Sometimes, I kind of suck at being a girl.
I’m not exaggerating or putting myself down…my family has made fun of my lack of style and beauty know-how for years. My mom might have a heart attack if she found out I was writing a beauty blog.
It’s true – in the traditional sense, I’ve never been that good at being “girly,” which is mostly due to the fact that a lot of what is considered beautiful by society is weird, high-maintenance, and on many levels, damaging to women. No, thank you.
This post is 10 Reasons Why I Suck at Beauty Blogging – all the reasons some of my “real life” people would never believe I’d write something like Autumn on Fox Street. While these are 100% true, they’re also meant to be a bit silly. I like to laugh at myself and not take things too seriously. I don’t get down on myself for not following all the beauty trends and I am in no way judging how you express yourself as a woman, which I will get into at the end. Please take these with a grain of salt and a tablespoon of humor.
#1. I boycotted “girly” things for most of my adult life.
In high school, I spent an hour and a half each morning doing my hair and makeup for school. It was time-consuming and I had low self-esteem and no matter how much effort I put into it, by the end of the day, I always thought I looked ugly anyhow. Like I always tell people, you couldn’t pay me to be a teenager again.
When I hit my early 20’s, I stopped caring. I started wearing my hair natural and curly instead of straightening it. I stopped wearing makeup. I stopped shaving. I didn’t buy new clothes unless they came from a thrift store and condemned designers and the modeling industry (which I’ve never taken part in, but it seemed so detrimental to the people involved). Not only did I become the anti-girl, but I became very vocal about how stupid and superficial I thought beauty and fashion were.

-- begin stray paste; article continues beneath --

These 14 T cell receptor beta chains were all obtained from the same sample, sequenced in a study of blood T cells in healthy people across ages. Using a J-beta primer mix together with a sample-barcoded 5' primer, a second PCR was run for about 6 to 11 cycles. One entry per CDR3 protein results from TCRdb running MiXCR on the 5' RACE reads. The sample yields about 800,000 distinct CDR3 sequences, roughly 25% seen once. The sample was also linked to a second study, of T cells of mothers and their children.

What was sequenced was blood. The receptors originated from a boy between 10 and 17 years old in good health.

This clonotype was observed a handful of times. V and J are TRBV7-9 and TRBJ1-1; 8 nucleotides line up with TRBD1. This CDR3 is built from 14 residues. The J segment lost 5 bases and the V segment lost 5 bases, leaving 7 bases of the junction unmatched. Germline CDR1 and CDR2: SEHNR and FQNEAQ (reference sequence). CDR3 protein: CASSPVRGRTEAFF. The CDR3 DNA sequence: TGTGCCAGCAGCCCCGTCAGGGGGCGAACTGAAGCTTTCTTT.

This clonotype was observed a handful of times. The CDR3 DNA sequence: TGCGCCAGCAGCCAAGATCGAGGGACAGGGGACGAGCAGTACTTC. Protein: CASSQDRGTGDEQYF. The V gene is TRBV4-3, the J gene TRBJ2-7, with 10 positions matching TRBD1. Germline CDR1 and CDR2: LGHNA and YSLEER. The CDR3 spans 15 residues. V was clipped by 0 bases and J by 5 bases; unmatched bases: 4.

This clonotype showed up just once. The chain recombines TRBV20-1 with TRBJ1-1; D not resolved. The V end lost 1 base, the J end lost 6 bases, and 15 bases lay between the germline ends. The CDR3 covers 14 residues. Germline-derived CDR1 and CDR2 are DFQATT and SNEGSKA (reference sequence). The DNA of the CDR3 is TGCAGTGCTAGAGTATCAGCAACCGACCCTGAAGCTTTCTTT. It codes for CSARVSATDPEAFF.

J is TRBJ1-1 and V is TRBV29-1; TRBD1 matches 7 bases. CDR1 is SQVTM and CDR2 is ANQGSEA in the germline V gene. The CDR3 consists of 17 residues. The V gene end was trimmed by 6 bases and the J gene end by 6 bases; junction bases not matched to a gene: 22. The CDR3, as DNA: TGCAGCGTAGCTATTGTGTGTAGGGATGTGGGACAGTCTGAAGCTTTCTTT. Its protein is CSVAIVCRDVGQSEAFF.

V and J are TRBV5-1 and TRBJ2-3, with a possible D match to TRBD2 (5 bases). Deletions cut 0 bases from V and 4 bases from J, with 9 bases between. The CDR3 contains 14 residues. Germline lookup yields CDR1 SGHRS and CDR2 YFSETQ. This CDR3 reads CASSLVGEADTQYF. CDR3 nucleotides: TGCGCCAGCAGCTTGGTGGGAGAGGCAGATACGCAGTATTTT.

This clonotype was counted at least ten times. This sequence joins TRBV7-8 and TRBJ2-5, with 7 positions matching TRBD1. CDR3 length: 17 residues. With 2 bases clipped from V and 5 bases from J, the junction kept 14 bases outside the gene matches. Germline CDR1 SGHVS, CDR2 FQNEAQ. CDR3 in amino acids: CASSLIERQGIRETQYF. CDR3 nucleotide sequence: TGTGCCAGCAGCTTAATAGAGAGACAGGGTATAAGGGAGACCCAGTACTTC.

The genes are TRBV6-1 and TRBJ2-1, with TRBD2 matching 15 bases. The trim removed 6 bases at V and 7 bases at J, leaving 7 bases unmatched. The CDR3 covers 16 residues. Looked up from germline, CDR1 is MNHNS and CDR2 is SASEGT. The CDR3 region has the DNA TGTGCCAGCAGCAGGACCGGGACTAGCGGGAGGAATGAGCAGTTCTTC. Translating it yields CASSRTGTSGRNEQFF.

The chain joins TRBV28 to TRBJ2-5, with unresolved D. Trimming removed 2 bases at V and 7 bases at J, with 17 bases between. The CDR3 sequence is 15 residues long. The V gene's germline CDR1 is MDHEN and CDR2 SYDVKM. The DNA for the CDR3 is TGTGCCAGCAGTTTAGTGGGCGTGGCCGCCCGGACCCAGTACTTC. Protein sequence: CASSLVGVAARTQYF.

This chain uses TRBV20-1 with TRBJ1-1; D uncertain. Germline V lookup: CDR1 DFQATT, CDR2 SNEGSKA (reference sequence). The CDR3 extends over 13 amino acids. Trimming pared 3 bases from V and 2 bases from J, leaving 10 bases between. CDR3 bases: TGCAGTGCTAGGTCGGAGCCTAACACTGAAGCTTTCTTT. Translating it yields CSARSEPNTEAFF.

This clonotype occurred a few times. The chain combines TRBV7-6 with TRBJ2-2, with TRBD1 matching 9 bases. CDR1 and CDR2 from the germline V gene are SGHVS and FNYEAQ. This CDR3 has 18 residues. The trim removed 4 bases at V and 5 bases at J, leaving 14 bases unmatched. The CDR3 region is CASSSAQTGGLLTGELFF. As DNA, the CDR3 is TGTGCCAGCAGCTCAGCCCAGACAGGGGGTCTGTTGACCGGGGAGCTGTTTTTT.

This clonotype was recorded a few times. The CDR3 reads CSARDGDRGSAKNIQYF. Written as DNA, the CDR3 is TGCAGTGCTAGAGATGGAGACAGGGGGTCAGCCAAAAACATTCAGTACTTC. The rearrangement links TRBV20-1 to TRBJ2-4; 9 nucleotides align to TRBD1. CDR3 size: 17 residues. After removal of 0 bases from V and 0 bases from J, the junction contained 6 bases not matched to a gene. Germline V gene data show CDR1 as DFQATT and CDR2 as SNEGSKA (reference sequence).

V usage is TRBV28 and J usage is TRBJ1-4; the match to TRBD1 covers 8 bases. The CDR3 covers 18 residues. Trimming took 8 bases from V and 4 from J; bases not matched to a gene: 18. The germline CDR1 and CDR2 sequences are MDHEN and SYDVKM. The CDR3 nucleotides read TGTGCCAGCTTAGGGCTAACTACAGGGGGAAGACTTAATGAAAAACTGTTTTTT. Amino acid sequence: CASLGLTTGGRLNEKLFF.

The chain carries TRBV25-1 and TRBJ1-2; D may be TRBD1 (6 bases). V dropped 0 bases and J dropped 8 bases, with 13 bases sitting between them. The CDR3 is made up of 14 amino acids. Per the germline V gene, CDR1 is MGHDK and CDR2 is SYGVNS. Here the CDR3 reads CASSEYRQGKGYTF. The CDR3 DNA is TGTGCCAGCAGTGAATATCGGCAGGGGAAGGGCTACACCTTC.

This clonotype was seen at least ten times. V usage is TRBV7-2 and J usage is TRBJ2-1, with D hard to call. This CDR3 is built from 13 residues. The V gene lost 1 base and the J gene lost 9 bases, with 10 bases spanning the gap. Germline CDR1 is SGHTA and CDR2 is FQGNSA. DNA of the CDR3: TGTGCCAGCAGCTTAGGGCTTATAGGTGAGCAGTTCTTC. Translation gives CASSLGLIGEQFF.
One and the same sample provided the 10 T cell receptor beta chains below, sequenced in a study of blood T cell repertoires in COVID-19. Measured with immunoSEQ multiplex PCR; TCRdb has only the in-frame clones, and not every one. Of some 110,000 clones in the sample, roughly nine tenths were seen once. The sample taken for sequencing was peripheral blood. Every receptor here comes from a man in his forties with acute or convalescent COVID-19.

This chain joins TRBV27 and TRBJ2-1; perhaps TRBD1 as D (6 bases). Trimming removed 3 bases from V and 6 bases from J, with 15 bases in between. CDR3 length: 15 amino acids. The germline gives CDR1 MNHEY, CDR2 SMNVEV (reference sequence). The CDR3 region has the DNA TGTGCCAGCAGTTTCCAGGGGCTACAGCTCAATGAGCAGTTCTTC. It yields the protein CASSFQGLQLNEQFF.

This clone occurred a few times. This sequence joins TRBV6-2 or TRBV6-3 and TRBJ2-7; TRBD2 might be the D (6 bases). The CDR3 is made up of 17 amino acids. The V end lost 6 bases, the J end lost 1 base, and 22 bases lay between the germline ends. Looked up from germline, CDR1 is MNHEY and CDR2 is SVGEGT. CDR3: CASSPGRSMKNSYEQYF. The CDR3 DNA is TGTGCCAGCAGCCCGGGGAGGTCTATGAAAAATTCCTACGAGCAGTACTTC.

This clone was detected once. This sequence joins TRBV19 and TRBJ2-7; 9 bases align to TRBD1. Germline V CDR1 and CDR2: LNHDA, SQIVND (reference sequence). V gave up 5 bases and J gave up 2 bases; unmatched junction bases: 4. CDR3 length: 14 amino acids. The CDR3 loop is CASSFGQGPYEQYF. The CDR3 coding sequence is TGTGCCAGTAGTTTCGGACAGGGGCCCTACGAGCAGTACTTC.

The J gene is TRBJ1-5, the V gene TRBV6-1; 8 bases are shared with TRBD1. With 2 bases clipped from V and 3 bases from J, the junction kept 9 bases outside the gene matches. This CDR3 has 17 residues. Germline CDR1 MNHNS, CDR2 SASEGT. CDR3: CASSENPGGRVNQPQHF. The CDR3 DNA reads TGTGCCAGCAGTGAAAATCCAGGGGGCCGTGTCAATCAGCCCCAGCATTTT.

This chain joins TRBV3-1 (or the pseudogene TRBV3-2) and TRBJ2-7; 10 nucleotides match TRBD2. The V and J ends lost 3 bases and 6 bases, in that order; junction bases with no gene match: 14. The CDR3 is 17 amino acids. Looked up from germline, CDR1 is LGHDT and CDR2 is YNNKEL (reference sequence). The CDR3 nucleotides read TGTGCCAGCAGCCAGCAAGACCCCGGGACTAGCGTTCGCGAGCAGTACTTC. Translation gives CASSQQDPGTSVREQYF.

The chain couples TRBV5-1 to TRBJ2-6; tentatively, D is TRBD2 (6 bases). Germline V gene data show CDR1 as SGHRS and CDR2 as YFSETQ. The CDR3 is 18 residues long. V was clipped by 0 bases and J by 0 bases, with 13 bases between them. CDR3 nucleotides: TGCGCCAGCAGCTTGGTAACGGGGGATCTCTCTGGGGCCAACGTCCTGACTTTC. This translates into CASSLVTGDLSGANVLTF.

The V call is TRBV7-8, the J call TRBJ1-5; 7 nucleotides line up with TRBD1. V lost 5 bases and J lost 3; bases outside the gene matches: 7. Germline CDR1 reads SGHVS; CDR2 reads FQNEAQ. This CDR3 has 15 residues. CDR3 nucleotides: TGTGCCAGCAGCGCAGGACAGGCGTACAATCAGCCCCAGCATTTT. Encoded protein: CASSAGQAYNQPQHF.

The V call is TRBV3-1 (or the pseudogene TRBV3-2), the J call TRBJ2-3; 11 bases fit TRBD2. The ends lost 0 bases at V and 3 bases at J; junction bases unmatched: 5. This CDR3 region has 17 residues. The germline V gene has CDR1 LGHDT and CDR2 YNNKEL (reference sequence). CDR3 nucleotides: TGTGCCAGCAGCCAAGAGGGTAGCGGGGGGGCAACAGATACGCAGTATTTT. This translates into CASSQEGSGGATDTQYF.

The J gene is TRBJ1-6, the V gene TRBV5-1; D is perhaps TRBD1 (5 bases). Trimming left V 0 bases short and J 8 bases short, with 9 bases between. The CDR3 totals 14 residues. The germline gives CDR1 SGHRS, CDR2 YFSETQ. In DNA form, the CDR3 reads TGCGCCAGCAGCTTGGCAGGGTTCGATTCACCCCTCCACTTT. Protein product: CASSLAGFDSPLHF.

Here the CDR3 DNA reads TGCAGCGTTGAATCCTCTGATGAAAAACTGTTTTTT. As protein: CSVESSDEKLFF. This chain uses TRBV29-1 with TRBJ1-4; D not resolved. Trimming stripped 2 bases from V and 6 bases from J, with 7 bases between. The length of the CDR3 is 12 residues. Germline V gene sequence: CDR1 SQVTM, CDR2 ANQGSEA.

A year ago, I had the pleasure of working with a fashion blogger as a virtual assistant. I kind of fell in love with what she was doing – it seemed fun, even if I thought fashion was frivolous. She had a way of writing things that were style-oriented, but touched on deeper things in life, like being a career woman and a mother. I started experimenting with makeup again and found out it was actually really fun to decorate my face, which led me down the path to this blog and my YouTube channel.
#2. I don’t do anything with my hair.
I hate doing my hair. I’ve tried every incarnation of not doing my hair – no-poo, cowashing, and my current routine, which is washing once week and conditioning 2-3 times a week, including a deep condition with coconut oil on Sunday nights.
My hair texture has changed from very curly to wavy over the last five years or so. It’s also been really long, pixie cut short, and is now in between. I don’t dye it or use product (other than my favorite seaberry serum from Obliphica – affiliate link). I don’t use a hair dryer, straightener, curling iron, or anything that applies heat and makes my hair dry and frizzy.
I’m about as low maintenance as humanly possible without shaving my head. Don’t think I haven’t thought about going the Sinead O’Connor route.
#3. I don’t shave my legs in the winter.